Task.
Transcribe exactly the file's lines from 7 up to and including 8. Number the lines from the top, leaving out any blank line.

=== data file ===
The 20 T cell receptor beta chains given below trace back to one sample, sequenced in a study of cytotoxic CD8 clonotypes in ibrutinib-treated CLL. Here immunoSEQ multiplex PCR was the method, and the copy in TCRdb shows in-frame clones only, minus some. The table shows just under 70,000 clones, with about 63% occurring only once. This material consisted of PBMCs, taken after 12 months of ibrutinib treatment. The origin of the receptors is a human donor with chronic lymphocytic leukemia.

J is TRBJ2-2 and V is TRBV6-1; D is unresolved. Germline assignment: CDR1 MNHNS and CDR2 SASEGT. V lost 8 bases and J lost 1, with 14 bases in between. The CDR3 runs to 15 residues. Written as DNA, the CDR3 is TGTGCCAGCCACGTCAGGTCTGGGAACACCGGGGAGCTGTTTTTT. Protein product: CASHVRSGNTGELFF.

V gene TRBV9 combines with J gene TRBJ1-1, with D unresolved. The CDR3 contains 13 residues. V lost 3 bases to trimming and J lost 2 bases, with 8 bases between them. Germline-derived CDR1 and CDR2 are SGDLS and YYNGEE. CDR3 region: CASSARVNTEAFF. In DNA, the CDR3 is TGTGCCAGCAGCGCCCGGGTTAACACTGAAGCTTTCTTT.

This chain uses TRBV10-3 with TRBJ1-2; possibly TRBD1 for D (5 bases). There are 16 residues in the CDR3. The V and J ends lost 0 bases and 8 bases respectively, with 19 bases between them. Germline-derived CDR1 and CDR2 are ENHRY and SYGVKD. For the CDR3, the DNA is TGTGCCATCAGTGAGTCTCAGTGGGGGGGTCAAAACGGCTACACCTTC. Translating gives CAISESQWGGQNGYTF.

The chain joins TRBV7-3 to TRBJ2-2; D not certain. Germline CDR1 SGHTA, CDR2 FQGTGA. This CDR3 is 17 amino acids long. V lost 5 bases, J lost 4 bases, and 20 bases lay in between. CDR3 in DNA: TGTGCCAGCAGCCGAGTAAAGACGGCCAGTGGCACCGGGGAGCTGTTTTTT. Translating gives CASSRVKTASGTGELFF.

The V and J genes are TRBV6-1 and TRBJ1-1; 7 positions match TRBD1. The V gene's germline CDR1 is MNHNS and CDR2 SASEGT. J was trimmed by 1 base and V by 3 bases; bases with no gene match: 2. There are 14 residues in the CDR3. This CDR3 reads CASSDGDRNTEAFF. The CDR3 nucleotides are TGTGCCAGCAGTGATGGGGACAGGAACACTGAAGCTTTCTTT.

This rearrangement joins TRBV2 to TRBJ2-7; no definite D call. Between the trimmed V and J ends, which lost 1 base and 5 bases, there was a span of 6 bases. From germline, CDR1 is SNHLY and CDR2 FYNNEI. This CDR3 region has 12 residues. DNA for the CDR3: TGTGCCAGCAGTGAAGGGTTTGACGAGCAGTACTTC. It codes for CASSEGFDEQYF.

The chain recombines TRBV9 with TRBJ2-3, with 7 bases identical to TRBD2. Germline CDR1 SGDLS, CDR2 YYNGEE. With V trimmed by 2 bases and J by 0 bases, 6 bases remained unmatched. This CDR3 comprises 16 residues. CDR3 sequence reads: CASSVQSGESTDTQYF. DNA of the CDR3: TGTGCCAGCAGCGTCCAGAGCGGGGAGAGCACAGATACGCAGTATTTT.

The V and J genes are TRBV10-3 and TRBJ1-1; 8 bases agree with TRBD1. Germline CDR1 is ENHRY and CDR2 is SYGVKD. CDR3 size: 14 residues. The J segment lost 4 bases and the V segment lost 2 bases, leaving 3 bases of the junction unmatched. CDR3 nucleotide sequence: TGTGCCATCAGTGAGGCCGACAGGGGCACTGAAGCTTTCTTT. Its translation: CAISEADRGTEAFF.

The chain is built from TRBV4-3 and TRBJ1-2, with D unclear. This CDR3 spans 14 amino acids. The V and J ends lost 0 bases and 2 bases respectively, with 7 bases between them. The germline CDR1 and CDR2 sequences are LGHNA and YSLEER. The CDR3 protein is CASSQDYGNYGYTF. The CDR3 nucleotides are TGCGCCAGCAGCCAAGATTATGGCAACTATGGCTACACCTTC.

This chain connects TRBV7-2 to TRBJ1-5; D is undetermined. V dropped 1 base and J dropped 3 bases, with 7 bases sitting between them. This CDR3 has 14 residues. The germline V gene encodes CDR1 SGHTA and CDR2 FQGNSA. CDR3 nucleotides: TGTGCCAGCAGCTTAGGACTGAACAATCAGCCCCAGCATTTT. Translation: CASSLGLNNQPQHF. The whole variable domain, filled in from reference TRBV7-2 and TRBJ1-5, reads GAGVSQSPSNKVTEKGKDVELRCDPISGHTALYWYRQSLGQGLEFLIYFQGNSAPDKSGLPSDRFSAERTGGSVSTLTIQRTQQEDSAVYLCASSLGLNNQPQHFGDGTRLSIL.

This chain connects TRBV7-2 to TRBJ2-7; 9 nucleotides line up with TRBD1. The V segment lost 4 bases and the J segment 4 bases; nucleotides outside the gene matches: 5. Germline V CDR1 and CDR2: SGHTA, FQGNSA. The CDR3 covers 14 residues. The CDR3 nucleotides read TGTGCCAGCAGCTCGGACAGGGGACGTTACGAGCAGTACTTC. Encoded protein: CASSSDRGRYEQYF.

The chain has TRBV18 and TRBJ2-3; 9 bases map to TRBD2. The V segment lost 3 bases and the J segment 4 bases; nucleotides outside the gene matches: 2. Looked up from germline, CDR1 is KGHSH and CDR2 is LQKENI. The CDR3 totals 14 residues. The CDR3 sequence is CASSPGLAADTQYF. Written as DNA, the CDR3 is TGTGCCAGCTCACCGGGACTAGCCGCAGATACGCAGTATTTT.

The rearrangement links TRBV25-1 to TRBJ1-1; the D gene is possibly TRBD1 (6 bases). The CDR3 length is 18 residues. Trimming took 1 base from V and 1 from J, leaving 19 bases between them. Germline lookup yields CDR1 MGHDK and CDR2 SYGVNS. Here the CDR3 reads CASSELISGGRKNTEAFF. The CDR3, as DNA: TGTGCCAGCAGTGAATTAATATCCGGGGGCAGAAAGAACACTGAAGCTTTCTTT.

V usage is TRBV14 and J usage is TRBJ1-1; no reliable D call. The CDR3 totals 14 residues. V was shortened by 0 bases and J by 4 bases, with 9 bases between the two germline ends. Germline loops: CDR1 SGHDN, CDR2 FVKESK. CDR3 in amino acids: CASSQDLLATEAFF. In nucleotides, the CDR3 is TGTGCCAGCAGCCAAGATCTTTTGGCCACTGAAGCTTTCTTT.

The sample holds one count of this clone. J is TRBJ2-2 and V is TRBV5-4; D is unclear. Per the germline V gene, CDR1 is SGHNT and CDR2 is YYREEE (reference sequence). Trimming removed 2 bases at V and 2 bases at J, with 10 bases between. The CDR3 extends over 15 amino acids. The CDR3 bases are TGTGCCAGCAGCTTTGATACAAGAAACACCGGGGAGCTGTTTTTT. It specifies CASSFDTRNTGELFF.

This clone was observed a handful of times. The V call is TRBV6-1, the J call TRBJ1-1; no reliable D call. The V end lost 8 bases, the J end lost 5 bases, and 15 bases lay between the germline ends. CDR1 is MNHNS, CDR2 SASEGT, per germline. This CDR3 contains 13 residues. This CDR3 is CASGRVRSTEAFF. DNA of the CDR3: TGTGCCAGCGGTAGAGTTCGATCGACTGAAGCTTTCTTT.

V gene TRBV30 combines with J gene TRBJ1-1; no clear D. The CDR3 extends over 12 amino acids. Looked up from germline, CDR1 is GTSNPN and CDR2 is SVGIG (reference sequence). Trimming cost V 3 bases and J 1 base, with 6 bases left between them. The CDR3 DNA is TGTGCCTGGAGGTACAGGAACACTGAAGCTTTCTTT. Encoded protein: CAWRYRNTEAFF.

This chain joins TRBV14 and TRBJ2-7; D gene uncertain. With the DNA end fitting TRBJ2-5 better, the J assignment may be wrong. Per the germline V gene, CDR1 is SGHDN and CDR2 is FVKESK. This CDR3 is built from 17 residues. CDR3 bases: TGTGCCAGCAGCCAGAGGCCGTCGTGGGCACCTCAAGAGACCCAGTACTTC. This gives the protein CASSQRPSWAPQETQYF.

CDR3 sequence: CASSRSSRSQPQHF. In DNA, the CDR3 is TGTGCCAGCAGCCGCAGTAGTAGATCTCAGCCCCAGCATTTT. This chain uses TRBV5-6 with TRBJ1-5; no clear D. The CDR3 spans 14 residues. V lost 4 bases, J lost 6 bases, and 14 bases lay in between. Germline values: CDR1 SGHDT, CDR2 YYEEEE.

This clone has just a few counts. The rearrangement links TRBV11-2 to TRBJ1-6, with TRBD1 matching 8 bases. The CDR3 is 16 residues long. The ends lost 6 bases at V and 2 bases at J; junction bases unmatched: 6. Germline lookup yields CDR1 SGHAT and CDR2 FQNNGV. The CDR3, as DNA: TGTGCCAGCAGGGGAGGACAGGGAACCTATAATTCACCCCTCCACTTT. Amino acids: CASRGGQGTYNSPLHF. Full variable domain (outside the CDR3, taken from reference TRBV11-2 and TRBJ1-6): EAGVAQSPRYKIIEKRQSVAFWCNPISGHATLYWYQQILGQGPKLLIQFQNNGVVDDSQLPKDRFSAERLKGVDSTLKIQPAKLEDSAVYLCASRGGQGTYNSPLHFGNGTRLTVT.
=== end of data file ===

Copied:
This rearrangement joins TRBV2 to TRBJ2-7; no definite D call. Between the trimmed V and J ends, which lost 1 base and 5 bases, there was a span of 6 bases. From germline, CDR1 is SNHLY and CDR2 FYNNEI. This CDR3 region has 12 residues. DNA for the CDR3: TGTGCCAGCAGTGAAGGGTTTGACGAGCAGTACTTC. It codes for CASSEGFDEQYF.

The chain recombines TRBV9 with TRBJ2-3, with 7 bases identical to TRBD2. Germline CDR1 SGDLS, CDR2 YYNGEE. With V trimmed by 2 bases and J by 0 bases, 6 bases remained unmatched. This CDR3 comprises 16 residues. CDR3 sequence reads: CASSVQSGESTDTQYF. DNA of the CDR3: TGTGCCAGCAGCGTCCAGAGCGGGGAGAGCACAGATACGCAGTATTTT.